The Crazy [Atheist] Card

I have been reading comment sections about atheists, and I have noticed something both surprising and unsurprising. Male atheists are less likely to be called “crazy” than a variety of other derogatory adjectives. For instance, Richard Dawkins is much more likely to be “stupid” rather than “crazy.” On one secular blog, a writer contrasted a prominent male atheist with a female atheist to examine the differences between a new atheist and an apologist atheist. When I searched for the word “crazy,” it was used seven times in the 26 comments, not appearing once in the actual body of the article, and the word was used in reference only to the female atheist.

Crazy is a word commonly associated with emotion. Since women are stereotyped as being more emotional and emotion is considered irrational, the opposite of what atheists strive to be, and irrationality is lethargic, incorrect, crazy, this makes crazy a convenient word to keep handy in one’s rhetoric. For some women, crazy is one the worst things you can be, like bitchy, slutty, or my personal favorite—bossy.

We need to figure out how to argue against the crazy card, especially when it is used by theists but also when talking among fellow atheists.

mustbebecrazy

The crazy accusation is a form of gaslighting. Telling someone that their feelings or thoughts are incorrect, that they don’t have the right to feel or think a certain way, is a form of manipulation. Minimizing another person’s thoughts is an attempted method to control that person. If that person is no longer able to rely on their own mind, then that person must rely on someone else to determine how they are supposed to feel or think.

Calling someone crazy is a direct attempt to control that person—the way that person thinks or the way that person feels.

I suspect many people do not know what they are implying when calling a woman crazy. It’s an easy card to play. Reflexive, even. People also accept the crazy explanation as adequate without much question. Sometimes, calling a woman crazy is how a person communicates one of the following: “She felt a certain way, and I did not want her to think that way.” or “She was upset about something, and I did not want to deal with it.”

It’s more difficult to use introspection and specific language to communicate the issues at hand. Let’s look at some examples.

Instead of: “Person X is crazy!”
Try: “Person X is a born-again Christian who opposes gay marriage and the study of evolution in the public school system.”

Instead of: “Person Y is crazy!”
Try: “I cut off Person Y in traffic, and Person Y followed me home and shit on my porch.”

Instead of: “Person Z is crazy!”
Try: “I am not voting for Donald Trump.”

What communicates the issue better? What creates a more productive dialogue? The speaker loses nothing by thinking critically about the words used. Furthermore, the speaker’s friends, who might be mentally ill or bipolar or autistic, are less likely to be hurt by the use of specific language. As advocates of rational thinking and skepticism, should we not always attempt to create more productive dialogues?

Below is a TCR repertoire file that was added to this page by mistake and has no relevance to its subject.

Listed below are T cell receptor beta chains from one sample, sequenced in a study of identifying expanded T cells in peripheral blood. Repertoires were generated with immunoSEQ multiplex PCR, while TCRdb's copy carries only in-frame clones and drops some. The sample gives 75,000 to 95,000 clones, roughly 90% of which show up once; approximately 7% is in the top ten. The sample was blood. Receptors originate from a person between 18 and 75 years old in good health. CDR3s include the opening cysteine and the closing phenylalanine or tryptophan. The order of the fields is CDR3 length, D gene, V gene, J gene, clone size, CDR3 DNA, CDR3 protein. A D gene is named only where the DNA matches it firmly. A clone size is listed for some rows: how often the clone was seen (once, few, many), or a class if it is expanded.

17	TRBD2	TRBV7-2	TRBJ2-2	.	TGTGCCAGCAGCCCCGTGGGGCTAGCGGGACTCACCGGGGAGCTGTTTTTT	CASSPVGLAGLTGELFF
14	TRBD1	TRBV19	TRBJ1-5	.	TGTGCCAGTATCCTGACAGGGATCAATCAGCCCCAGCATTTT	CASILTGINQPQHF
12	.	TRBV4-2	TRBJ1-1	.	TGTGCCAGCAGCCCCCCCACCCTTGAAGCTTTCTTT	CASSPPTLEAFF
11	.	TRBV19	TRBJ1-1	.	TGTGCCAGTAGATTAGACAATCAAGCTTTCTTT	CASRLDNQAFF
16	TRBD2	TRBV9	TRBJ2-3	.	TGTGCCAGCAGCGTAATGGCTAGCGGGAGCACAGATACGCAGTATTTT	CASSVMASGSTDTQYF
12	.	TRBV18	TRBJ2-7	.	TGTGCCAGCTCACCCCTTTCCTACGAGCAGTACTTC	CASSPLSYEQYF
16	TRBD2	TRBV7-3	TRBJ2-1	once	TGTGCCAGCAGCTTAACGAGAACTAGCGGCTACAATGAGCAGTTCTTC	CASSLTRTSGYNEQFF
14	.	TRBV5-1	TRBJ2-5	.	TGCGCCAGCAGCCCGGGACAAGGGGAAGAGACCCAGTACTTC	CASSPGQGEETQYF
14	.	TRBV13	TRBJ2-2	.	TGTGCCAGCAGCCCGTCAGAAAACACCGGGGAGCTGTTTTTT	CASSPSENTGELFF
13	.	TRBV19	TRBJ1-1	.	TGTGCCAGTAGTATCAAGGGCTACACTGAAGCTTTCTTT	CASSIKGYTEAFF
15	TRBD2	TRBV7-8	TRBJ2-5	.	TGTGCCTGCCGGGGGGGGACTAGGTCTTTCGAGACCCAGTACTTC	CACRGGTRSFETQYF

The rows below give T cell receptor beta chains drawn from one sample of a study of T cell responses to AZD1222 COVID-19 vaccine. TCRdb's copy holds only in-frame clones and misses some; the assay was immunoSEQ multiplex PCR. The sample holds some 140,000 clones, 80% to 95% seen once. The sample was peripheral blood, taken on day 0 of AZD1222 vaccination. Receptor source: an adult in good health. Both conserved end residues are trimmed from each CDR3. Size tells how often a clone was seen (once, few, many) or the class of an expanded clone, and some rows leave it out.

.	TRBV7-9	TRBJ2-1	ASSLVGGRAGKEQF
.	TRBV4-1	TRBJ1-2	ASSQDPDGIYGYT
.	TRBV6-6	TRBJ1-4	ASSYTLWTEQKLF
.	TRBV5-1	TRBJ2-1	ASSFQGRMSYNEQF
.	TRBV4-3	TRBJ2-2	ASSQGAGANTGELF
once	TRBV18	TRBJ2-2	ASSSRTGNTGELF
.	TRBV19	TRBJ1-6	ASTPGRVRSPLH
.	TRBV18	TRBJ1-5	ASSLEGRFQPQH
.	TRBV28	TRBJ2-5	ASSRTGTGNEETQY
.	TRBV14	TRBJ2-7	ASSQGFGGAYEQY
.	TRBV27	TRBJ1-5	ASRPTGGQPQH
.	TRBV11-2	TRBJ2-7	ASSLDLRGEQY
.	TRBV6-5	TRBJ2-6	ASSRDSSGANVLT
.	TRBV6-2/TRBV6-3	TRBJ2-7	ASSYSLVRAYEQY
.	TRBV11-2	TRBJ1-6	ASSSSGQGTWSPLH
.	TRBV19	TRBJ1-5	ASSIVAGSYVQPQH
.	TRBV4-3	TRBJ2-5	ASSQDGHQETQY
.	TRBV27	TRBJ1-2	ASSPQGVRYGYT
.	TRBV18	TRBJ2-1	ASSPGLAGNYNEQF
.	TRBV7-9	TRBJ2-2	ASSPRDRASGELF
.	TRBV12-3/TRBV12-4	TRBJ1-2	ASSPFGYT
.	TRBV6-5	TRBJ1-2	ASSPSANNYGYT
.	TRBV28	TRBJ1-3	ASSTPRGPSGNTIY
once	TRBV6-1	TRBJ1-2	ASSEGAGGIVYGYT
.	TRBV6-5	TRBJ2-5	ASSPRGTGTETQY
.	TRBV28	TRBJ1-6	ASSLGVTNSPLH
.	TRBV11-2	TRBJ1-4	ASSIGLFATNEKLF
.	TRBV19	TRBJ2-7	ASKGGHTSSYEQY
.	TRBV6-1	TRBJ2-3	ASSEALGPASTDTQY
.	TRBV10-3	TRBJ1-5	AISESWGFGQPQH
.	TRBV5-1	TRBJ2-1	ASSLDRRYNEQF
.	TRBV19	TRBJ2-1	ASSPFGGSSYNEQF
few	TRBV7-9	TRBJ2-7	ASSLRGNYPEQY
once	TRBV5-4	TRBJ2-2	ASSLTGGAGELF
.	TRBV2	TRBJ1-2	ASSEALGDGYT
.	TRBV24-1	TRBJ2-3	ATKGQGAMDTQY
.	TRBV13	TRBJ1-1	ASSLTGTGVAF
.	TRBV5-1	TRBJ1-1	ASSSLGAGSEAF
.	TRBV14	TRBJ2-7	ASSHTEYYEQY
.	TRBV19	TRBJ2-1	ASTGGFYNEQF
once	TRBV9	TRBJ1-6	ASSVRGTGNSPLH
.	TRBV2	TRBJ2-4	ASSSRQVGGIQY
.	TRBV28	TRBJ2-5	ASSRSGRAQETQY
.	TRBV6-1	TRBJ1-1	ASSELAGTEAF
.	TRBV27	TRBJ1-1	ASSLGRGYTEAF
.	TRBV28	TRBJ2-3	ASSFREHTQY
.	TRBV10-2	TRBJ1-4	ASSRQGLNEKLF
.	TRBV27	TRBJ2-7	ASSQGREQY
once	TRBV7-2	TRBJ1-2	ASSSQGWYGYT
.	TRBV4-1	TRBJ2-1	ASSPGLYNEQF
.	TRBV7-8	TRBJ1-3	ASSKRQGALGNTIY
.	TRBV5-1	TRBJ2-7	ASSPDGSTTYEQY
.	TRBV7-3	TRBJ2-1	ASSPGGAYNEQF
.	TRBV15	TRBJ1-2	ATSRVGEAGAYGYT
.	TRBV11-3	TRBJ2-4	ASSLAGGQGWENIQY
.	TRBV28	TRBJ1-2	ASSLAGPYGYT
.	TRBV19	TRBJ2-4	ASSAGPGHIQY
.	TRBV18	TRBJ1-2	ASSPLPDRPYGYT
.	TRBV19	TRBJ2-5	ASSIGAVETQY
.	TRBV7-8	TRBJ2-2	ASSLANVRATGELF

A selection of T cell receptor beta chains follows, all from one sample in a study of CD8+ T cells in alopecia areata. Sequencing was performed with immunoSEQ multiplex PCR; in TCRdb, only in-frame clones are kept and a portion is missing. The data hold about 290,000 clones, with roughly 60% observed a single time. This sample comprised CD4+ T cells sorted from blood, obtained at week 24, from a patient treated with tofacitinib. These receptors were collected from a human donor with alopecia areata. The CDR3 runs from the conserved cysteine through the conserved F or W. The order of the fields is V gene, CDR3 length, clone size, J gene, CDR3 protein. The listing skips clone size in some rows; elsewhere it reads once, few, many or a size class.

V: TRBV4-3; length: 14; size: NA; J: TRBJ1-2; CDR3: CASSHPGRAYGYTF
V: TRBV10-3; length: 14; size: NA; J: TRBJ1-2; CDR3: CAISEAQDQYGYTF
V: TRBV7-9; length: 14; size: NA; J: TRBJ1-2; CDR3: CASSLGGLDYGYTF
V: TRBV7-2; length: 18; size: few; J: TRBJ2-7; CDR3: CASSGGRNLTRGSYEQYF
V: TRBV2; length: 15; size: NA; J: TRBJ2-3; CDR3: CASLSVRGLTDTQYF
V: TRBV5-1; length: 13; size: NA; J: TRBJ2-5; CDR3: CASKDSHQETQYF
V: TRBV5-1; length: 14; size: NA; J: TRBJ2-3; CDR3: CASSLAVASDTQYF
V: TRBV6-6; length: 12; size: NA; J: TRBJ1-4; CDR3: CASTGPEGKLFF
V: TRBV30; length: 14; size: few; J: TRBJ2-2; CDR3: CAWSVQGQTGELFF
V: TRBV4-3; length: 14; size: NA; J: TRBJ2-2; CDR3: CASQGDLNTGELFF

Crazy is also a highly effective way to argue with a person, because it completely changes the topic at hand. The topic is no longer about what the person is saying. It’s about how the person is saying it. The crazy card redirects the conversation.

To bring this home,

If you want to call someone crazy, don’t. Use introspection and specific language instead.

If you hear another person call someone crazy, be skeptical, and ask them for specific language. Card denied.

If you are called crazy, recognize the speaker’s attempt to control you and redirect the conversation. Do not be persuaded.

I am jealous of these male atheists who are called so many creative derogatory names. I want something of my own. Call me godless. Call me shortsighted, wicked, a hell-bound harlot, Satan’s spokesperson, an arrogant cocksucking heathen, anything but crazy.

4 comments

  1. buddy71 · May 13, 2016

    its just easier to say….they are crazy. ;) lol

  2. D. Eaton · May 14, 2016

    Ha, this is crazy talk!

  3. Catholic Tap House · May 14, 2016

    I have never thought about this weird as a debate tactic but I see that. It’s a great word that can make a person neglect to confront his own emotional baggage, experience, responsibility. I don’t know if I have ever ever heard of someone using this word to control someone but I think this might be a natural psychological stance. We call someone what we want them to be more often than we call them what they objectively are, perhaps.

    You are right that this is too common for its easiness. I KNOW that I have called a person crazy in the past without any thought about it, or second thought….

    It’s not a good thing to call someone as you wrote here for its association with stigma. The opposite of crazy is also normal, and this is a subjective concept. The whole idea of crazy in that way promotes the idea of “othering” a person. You are not like me, you are other, therefore crazy. It’s also a dismissive word, and I think that might be why it is so easy to use and so common.

    Pleasure to read your writing again so soon. :-)

  4. Renee Ramsey · May 17, 2016

    Hey.

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